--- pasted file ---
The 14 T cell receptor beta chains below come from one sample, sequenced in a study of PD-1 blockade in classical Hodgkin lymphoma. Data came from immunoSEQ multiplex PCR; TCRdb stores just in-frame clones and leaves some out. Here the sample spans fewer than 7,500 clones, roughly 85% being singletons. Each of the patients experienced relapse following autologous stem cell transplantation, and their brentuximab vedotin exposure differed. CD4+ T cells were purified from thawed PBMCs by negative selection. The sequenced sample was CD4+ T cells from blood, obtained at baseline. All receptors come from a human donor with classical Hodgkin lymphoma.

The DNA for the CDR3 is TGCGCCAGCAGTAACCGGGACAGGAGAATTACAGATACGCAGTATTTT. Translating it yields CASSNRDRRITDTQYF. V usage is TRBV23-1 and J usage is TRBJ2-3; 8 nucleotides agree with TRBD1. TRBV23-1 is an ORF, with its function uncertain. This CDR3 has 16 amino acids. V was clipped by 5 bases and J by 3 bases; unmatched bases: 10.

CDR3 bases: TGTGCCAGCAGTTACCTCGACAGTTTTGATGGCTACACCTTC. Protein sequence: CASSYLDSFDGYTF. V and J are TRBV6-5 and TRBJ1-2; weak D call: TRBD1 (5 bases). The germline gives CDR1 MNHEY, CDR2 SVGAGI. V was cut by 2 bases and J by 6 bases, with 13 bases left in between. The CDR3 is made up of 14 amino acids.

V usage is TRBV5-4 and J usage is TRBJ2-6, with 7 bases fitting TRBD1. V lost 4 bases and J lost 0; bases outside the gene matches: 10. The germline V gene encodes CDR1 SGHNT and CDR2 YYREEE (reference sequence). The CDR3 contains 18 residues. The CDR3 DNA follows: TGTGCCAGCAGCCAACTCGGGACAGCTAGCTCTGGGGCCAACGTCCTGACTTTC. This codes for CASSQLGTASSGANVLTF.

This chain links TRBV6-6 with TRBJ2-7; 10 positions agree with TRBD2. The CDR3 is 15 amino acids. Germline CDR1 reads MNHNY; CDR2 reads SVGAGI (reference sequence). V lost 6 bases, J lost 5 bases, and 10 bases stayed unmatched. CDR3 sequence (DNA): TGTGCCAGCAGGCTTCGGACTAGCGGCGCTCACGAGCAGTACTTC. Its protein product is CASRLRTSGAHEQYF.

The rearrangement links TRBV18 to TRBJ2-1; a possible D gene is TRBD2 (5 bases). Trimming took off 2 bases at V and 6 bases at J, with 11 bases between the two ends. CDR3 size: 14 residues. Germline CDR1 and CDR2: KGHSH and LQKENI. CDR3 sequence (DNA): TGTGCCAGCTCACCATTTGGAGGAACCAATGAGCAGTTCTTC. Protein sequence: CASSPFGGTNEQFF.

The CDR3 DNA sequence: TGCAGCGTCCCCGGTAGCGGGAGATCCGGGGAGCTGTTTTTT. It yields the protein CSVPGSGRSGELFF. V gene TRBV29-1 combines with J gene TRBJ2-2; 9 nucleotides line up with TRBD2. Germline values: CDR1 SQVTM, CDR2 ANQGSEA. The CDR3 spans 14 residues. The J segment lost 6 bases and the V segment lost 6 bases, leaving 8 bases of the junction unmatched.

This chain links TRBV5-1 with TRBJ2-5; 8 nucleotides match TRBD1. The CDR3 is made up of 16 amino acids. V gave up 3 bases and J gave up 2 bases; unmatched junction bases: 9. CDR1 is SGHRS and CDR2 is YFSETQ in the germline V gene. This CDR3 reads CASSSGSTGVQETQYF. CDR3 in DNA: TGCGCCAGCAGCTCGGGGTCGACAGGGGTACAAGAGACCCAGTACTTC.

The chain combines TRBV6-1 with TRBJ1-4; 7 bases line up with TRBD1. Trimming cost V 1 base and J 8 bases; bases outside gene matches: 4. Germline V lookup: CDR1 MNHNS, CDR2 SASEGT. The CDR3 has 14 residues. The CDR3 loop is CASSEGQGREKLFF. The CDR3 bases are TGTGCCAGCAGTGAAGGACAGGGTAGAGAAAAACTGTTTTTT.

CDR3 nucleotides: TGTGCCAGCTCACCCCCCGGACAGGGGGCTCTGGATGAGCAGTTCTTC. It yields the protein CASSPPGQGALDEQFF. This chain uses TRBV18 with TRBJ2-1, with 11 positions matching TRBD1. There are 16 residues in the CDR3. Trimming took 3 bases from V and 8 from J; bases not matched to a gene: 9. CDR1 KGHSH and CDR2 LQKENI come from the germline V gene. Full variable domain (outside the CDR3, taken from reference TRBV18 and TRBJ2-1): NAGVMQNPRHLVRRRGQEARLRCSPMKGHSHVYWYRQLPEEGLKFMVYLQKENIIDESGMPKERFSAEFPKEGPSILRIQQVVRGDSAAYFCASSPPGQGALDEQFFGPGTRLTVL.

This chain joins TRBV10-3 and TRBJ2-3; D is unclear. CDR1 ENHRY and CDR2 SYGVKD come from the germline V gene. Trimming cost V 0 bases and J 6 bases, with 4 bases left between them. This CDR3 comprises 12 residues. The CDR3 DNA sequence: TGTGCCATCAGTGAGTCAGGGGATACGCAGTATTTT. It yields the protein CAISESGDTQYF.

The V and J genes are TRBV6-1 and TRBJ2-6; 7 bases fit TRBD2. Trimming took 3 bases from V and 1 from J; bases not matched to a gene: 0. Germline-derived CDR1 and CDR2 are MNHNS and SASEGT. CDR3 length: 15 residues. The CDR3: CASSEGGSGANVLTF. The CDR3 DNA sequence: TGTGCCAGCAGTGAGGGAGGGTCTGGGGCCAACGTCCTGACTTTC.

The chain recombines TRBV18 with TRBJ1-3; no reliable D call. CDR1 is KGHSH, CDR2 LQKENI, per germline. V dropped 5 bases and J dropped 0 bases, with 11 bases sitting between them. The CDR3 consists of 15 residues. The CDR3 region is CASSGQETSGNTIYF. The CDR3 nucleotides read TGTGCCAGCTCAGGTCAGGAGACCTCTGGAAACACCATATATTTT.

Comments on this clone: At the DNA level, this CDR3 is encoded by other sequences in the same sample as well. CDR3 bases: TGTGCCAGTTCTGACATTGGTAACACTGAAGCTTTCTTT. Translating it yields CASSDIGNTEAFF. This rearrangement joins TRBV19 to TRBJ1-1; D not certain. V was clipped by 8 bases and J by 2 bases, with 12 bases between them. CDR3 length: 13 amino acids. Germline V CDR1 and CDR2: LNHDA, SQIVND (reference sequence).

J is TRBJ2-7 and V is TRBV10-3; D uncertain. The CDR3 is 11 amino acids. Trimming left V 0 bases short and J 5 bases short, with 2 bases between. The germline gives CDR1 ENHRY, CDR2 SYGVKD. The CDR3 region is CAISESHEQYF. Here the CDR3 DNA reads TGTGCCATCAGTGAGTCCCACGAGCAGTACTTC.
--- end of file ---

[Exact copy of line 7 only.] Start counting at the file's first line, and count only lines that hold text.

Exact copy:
The CDR3 DNA sequence: TGCAGCGTCCCCGGTAGCGGGAGATCCGGGGAGCTGTTTTTT. It yields the protein CSVPGSGRSGELFF. V gene TRBV29-1 combines with J gene TRBJ2-2; 9 nucleotides line up with TRBD2. Germline values: CDR1 SQVTM, CDR2 ANQGSEA. The CDR3 spans 14 residues. The J segment lost 6 bases and the V segment lost 6 bases, leaving 8 bases of the junction unmatched.